After a tough election night this November, supporters of immigration reform -- and many immigrants themselves -- saw a glimmer of hope Nov. 13, inside East Liberty's Ava Lounge.
The event was the unveiling of what may well be Pittsburgh's first Latino mural: "Pintando para un Sueño" ("Painting for a Dream").
Created by local immigrant youth and suffused with a golden light, the panel displayed -- one of five that make up the full-length, 36-foot-long work -- spoke for a community whose voice is often silent. Featuring Lady Liberty, an ancient pyramid, and a young man in graduation cap and gown, it spoke to a range of critical issues: immigration, cultural identity and access to education.
"Let this mural be a call of reflection and awareness of the growing Latino community here in Pittsburgh and in the United States," one of its creators told an audience of nearly 150. "And let this mural be a spark of hope for all the youth without names."
Not surprisingly, the roughly two dozen members of Jóvenes Sin Nombres (JSN), or Youth Without Names, are wary of identifying themselves by name. But the organization strives to bring the national debate on immigration to the local level.
JSN formed two years ago, when co-founders Alfonso Barquera and Michal Friedman saw that Latino youth -- a growing yet still-marginalized group in Pittsburgh -- needed a safe space to discuss issues affecting them. Friedman notes that some JSN members came to Pittsburgh without any relatives, and are especially in need of support. JSN was created to help provide that isolated community with a network.
"The jóvenes came pouring in from our local high schools and universities, and from their often invisible workplaces," Friedman explained at the mural unveiling. "[T]hey arrived with all their infectious energy, enthusiasm, intelligence and talent."
Based on recent events, they are going to need it all. Less than two weeks before the mural's unveiling, voters in Pennsylvania and across the country elected a slew of politicians with anti-immigrant voting records.
The state's governor-elect, Tom Corbett, has vocally supported Arizona's SB 1070, a controversial bill which steps up local and state enforcement of immigration laws. The Senator-elect, Pat Toomey, has earned a 100 percent rating from FAIR, an advocacy group that takes a hard-line approach to immigration. And in eastern Pennsylvania, voters elected to Congress Lou Barletta, who, as mayor of Hazelton, Pa., supported anti-immigrant ordinances and boasted of representing the nation's "toughest place on illegal immigrants."
A central theme in the mural is the Development, Relief and Education for Alien Minors (DREAM) Act, which allows states to provide college loans and other assistance to children in whose parents are undocumented. The measure would also permit those children to join the military and eventually to become citizens.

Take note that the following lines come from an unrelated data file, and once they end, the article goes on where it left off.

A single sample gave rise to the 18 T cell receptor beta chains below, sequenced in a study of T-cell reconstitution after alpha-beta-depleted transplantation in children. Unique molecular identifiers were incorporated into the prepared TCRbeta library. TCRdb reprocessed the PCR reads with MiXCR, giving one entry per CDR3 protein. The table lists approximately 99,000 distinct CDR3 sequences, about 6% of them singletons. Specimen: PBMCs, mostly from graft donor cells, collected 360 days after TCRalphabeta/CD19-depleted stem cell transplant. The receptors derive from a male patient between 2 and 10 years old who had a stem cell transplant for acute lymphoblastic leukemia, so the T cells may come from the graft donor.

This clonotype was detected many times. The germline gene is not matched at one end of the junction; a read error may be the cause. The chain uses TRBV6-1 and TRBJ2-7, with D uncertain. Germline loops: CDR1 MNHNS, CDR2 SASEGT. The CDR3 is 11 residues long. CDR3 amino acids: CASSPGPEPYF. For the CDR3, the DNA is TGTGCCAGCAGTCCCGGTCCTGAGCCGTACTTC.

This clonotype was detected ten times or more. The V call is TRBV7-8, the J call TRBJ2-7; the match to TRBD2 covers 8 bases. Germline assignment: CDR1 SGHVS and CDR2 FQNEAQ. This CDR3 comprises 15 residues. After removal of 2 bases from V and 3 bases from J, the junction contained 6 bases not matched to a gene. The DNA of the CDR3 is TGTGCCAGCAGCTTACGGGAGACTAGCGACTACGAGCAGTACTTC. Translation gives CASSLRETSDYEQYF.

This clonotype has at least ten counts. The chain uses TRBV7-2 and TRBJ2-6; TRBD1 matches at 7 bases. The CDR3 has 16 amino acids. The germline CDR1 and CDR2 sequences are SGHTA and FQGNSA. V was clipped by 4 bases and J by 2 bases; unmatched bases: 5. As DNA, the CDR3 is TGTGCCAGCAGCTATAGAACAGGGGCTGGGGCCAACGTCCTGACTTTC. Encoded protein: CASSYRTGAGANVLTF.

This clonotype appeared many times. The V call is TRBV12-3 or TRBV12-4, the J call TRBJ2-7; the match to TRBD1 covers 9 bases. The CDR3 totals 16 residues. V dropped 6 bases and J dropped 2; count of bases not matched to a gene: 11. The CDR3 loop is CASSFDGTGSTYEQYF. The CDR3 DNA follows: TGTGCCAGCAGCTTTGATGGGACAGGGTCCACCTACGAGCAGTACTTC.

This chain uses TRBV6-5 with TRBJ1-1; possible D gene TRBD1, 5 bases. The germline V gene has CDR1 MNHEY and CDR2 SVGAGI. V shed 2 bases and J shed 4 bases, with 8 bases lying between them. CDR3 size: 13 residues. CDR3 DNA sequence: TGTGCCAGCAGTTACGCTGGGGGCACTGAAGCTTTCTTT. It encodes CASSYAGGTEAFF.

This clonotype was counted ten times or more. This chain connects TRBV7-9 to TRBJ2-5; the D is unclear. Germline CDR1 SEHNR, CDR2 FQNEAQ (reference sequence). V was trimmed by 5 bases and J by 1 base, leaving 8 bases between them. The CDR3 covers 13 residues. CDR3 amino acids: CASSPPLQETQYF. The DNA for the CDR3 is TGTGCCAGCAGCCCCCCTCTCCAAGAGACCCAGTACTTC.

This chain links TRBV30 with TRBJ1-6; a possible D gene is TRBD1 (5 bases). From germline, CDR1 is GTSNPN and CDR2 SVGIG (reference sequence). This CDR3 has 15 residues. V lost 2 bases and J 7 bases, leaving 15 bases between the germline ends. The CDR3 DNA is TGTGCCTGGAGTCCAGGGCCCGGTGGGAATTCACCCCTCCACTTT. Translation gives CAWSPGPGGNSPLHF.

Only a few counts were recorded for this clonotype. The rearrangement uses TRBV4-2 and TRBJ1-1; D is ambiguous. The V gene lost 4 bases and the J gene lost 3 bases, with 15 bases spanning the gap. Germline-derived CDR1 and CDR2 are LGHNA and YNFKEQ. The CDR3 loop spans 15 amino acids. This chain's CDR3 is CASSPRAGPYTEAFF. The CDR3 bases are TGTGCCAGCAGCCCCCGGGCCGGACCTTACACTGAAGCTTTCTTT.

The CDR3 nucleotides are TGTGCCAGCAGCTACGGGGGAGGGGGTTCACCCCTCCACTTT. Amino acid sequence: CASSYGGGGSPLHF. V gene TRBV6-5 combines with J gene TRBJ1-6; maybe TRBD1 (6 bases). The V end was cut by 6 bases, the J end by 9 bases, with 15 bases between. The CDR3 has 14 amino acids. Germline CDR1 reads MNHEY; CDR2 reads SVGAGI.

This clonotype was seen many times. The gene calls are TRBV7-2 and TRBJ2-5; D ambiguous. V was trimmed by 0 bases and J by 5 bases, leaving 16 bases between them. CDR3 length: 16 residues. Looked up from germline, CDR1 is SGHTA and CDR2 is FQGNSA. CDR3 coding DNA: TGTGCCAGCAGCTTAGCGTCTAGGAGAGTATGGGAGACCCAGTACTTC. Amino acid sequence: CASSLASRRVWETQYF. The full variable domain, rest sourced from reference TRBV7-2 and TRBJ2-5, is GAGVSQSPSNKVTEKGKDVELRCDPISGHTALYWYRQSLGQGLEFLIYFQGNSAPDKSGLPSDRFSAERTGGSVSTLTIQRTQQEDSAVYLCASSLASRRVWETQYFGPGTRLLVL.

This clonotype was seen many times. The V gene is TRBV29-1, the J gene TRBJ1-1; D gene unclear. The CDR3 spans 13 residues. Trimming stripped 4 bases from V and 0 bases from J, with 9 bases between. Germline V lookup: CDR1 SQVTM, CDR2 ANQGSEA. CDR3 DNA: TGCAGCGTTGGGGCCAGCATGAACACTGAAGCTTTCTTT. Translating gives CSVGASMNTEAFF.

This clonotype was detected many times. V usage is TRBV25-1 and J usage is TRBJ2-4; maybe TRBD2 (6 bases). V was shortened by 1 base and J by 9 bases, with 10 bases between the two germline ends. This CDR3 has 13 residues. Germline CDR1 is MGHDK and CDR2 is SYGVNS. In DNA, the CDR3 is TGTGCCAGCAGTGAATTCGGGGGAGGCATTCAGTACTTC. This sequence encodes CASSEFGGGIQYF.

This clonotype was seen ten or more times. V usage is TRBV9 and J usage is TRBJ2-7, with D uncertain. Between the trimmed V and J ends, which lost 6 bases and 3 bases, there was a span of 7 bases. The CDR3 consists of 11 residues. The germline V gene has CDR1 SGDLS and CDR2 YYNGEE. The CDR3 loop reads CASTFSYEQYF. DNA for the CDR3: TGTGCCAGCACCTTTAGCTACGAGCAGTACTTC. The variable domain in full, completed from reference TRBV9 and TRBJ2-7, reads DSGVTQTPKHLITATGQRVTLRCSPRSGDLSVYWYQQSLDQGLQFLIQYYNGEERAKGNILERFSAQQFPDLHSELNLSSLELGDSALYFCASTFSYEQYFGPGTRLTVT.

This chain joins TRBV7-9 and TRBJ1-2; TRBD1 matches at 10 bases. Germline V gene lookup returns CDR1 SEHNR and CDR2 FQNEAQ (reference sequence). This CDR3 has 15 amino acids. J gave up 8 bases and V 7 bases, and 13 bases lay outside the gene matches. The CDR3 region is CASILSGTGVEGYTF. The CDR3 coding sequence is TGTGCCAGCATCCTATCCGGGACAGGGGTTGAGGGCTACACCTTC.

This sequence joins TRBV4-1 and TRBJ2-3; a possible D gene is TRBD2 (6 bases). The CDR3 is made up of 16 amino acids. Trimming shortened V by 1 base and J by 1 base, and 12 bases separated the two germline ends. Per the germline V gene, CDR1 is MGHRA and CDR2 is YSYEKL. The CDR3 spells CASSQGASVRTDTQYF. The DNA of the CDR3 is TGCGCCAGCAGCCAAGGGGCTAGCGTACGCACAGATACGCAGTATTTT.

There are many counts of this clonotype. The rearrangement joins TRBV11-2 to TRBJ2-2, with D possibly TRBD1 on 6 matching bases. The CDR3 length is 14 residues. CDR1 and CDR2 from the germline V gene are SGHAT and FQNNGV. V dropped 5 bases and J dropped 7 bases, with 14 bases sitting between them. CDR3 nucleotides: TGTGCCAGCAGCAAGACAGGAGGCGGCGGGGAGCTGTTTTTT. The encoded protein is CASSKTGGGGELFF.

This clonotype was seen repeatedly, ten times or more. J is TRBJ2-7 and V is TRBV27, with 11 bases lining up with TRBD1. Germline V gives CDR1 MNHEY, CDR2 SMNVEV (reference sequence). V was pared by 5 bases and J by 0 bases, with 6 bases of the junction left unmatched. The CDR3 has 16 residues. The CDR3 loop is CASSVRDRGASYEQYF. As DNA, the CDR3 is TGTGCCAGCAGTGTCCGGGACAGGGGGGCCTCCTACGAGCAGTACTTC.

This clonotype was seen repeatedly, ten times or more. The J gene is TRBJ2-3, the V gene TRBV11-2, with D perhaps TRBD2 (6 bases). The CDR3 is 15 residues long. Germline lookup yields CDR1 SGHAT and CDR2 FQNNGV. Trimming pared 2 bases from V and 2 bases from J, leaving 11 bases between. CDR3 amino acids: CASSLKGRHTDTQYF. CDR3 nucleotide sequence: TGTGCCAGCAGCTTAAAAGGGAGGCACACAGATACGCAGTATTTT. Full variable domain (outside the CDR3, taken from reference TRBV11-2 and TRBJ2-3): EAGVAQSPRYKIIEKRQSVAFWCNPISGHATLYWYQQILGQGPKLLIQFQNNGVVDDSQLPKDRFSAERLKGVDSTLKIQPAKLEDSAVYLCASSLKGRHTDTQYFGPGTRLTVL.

"It's not just a pretty mural," explains Juan, 19, a JSN member and student at the Community College of Allegheny County. "It has meaning and symbolism. Maybe [the mural] will raise questions about what the DREAM Act is, and what kids like me and other members of the group go through."
JSN has taken that message beyond city limits. When Congress convened for its post-election lame-duck session, "Pintando para un Sueño" was installed outside Pittsburgh's Latino Family Center, in hopes the Senate would vote on the DREAM Act.
As this issue goes to press, the Senate had taken no action, and the bill's prospects looked dim. But Congress isn't the only option. According to the American Civil Liberties Union, at least 10 states have already enacted legislation permitting undocumented students to attend public universities at the cheaper "in-state" rate given to residents. Pennsylvania is not among them, though some colleges here offer private help.
"It's not illegal to admit undocumented students or award them private financial aid," says David McFarland, director of admissions at La Roche College. "But for undocumented students, that's all the financial aid they're going to get." And in fact, he adds, "To my knowledge, we haven't had any students that actually attended La Roche" on such a scholarship.
The mural project, whose artistic direction is by Tavia La Follette, director of the nonprofit group ArtUp, garnered support from organizations including the Carnegie Museum of Art and The Center for the Arts in Society, which hosted workshops on muralist traditions. Both institutions said their goal was to extend resources to all Pittsburghers, not to make a political statement.
"The Center pays for pizza and paint, not for buses to political rallies," says Paul Eiss, director of Carnegie Mellon University's Center for Arts in Society. Still, he says, "In some ways, the work that JSN is doing is political in a deeper way" because it "is informed by a hope for social change and recognition."
Outside the Ava Lounge unveiling, JSN co-founder Alfonso Barquera said that, if nothing else, Pittsburghers have a better sense of what an immigrant community is all about.
"I'm sure that the Pittsburgh community is going to be as proud as I am of them," he said, "because they are really the future of this community."